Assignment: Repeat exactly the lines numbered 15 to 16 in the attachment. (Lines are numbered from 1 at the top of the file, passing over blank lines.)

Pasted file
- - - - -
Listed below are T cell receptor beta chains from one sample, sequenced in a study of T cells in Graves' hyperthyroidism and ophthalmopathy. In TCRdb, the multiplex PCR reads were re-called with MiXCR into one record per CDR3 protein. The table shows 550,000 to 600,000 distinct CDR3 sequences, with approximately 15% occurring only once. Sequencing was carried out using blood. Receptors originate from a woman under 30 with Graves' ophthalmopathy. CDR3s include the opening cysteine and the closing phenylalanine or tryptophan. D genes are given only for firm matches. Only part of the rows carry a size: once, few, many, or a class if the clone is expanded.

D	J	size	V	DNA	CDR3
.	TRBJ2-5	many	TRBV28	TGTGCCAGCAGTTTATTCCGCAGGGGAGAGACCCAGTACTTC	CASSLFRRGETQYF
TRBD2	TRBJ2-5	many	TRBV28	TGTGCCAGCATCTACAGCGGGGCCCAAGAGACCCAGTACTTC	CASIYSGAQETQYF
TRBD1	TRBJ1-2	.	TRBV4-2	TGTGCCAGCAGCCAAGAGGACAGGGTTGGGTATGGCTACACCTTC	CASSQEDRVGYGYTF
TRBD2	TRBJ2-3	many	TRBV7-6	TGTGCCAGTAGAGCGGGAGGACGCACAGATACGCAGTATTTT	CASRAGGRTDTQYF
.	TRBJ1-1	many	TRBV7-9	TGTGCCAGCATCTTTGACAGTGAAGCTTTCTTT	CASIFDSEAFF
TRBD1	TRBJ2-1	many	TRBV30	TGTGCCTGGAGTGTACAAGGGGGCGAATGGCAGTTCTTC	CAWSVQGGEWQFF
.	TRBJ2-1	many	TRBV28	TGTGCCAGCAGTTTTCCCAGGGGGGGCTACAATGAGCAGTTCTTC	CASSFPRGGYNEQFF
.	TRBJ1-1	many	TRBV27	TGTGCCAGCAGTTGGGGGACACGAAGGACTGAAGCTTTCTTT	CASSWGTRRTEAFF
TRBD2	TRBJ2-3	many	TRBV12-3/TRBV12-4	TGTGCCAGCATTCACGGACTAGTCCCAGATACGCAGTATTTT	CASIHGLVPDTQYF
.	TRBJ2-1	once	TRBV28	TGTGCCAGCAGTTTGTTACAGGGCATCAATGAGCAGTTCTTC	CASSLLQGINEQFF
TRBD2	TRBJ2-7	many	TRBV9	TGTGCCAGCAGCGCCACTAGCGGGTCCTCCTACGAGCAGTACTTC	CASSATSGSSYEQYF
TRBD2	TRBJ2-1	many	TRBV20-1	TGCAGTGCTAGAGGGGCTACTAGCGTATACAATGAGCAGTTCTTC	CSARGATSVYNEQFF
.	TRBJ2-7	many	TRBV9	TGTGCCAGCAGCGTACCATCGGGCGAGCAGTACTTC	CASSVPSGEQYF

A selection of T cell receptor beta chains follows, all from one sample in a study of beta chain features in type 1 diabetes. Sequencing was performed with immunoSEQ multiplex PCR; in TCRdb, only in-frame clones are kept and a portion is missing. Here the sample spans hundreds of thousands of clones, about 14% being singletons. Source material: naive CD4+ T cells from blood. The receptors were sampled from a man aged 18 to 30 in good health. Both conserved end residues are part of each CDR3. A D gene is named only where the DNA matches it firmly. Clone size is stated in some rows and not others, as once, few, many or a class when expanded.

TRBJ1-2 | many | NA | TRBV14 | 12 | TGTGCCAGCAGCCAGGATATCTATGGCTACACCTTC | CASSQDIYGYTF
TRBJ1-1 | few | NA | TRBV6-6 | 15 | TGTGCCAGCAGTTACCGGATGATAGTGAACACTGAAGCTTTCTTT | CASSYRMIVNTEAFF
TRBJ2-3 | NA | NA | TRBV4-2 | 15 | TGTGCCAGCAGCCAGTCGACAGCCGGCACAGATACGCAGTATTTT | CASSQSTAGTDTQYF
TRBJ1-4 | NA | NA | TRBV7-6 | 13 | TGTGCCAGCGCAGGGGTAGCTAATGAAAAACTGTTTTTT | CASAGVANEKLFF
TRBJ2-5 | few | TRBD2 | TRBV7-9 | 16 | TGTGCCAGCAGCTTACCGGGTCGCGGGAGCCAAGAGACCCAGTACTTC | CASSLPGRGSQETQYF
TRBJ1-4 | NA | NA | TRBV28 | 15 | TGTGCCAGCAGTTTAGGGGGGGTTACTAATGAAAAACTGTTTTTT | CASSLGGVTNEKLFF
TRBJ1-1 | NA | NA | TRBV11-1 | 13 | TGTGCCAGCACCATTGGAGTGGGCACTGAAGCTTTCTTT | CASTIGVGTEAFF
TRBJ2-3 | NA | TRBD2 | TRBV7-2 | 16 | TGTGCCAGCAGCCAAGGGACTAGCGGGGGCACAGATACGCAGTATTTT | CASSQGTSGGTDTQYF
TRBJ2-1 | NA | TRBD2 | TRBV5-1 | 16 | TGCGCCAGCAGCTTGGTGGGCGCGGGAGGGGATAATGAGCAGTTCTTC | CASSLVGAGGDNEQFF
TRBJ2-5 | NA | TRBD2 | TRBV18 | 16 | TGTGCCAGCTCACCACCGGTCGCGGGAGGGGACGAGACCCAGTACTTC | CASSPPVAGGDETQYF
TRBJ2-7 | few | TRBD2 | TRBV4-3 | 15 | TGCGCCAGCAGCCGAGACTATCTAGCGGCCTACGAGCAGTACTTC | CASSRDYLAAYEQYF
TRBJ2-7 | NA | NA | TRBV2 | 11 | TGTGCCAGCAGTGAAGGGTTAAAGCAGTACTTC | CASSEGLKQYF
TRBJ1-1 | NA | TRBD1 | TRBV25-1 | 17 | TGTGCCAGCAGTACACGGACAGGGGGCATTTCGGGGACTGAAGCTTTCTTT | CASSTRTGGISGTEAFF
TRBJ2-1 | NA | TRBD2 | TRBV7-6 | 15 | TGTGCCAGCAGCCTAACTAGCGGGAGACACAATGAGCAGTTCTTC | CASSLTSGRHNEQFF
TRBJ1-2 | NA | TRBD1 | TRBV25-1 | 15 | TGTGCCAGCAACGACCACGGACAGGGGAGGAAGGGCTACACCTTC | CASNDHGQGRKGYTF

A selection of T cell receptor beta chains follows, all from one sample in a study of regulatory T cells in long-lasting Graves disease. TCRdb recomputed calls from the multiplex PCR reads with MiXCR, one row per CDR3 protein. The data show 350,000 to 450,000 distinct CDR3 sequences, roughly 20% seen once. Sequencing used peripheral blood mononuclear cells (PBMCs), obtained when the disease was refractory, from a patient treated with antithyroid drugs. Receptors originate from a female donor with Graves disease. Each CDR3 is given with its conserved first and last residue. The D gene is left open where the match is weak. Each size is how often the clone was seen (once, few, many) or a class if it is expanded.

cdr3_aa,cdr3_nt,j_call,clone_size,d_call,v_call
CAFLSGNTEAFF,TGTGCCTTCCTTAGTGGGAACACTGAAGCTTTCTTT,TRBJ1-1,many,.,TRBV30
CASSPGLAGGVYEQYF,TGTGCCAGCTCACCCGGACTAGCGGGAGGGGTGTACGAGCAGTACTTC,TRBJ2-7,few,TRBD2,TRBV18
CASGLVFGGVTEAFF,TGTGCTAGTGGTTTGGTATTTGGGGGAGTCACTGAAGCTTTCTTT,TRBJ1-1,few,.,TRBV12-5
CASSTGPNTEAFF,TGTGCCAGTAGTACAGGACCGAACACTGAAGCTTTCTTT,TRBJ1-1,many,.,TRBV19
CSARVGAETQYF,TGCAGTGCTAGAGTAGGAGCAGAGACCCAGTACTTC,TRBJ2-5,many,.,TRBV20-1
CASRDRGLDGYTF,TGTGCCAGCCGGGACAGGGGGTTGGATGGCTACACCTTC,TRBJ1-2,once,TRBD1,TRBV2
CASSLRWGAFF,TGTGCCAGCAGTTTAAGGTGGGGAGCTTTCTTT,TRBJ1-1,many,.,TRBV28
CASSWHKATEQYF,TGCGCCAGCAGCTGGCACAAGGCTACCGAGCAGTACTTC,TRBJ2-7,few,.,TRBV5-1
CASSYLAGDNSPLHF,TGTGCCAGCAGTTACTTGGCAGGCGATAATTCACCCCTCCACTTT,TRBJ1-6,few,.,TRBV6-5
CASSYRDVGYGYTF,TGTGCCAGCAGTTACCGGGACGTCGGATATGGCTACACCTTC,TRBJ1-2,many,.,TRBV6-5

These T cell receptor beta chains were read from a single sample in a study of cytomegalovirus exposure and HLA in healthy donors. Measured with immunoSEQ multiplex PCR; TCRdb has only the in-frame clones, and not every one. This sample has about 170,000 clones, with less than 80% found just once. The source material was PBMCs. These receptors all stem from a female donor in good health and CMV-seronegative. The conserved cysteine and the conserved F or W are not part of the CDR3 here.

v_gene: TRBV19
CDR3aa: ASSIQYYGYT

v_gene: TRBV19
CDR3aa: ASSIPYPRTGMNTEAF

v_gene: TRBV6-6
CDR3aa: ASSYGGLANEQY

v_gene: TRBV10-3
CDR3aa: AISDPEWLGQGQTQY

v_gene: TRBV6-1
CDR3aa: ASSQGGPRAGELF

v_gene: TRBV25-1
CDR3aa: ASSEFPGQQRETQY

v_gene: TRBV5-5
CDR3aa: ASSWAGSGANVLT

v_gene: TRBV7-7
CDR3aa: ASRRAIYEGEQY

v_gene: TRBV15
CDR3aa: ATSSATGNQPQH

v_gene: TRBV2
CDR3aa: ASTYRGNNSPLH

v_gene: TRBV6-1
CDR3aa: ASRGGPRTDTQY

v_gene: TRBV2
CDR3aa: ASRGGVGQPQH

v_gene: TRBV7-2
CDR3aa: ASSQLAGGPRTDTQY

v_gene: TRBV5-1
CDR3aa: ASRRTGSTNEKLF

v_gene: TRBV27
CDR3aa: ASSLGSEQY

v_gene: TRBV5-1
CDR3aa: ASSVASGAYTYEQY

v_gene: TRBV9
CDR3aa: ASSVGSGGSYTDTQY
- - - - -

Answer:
.	TRBJ2-7	many	TRBV9	TGTGCCAGCAGCGTACCATCGGGCGAGCAGTACTTC	CASSVPSGEQYF

A selection of T cell receptor beta chains follows, all from one sample in a study of beta chain features in type 1 diabetes. Sequencing was performed with immunoSEQ multiplex PCR; in TCRdb, only in-frame clones are kept and a portion is missing. Here the sample spans hundreds of thousands of clones, about 14% being singletons. Source material: naive CD4+ T cells from blood. The receptors were sampled from a man aged 18 to 30 in good health. Both conserved end residues are part of each CDR3. A D gene is named only where the DNA matches it firmly. Clone size is stated in some rows and not others, as once, few, many or a class when expanded.